Some thoughts on calypso , modern soca and the steel-band

I believe that the primary difference between calypso composers of yesteryear, and soca / calypso composers of today is the fact that old time composers wrote calypsos with a steelband beat “in dey head”.

This was partly because the steelband dominated the streets and determined the road-march winner which was coveted by calypsonians back then , but it was also because of the close connection between the calypso and the steel-band as the two elements of our musical culture grew together in the post war years.


The Mighty Sparrow – Steelband Music


As the steelband culture matured in the 1960s and 1970s , Jamaicans developed the DJ based Sound system , in Jamaica and also in Britain where the Jamaican music culture dominated the Caribbean music scene.
It was inevitable that dj sound systems would also dominate in Trinidad at carnival time , especially since their was no musical opposition , and since the steelbands were not sufficiently prepared , or professionally competitive.
There is also no doubt that the popularity of Jamaican reggae and dancehall as party music influenced the direction and sound of Trinidad’s music .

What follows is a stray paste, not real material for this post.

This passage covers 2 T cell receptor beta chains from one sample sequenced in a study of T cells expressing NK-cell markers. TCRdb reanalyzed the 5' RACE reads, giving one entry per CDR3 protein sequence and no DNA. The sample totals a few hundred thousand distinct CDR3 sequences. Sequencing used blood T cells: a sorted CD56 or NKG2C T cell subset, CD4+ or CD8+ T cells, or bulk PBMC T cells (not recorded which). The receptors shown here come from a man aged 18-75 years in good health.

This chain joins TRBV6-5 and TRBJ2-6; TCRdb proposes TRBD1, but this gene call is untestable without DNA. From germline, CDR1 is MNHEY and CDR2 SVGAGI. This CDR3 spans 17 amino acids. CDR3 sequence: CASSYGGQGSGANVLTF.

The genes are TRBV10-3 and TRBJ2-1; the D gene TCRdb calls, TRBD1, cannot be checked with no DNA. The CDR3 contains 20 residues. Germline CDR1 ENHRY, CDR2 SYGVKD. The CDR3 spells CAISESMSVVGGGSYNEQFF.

Subsequently , the musical focus of the steel-band  also changed , from adapting popular local and foreign tunes to carnival party music , into a preference for a competition based, highly arranged , almost semi-classical music genre more suited for listening and appreciating than for partying and “getting on bad ” at Carnival.
My feeling is that the major influence in the changing of our music from steelband oriented compositions to a dj sound style is the diminished role of the steelband in determining the road march.

In the sixties, big , powerful steelbands ruled the road on Carnival day, and they determined the most popular tunes for the Carnival. As a result,. there were rumors about calypsonians paying steelbands to”beat” their tunes on Carnival days so that they could win the coveted Road March title and prize money.

The Mighty Stalin as he was then known was more familiar to us “limers” in Marabella and in South than to the whole country, and was just emerging as a nationally known singer, and this may have been his first hit.

As a matter of fact, this tune was not that well known when it was chosen by San Fernando’s Silvertones Steel Orchestra as their calypso of choice in the 1967 music festival, but it could be considered a great pan tune.(Silvertones placed second in the unsponsored category)


It is my opinion that the steelbands of the future will have to create or adopt a genre that would appeal to the main consumers of music , the youth , bearing in mind their relative short attention span.

Panorama style music, like the classics would always appeal to an older audience , people like myself.

Unfortunately , that audience is yesterday , not tomorrow.
As for calypso , maybe it will not hurt progress if more of today’s composers returned to composing calypso music with “a pan in dey head”.

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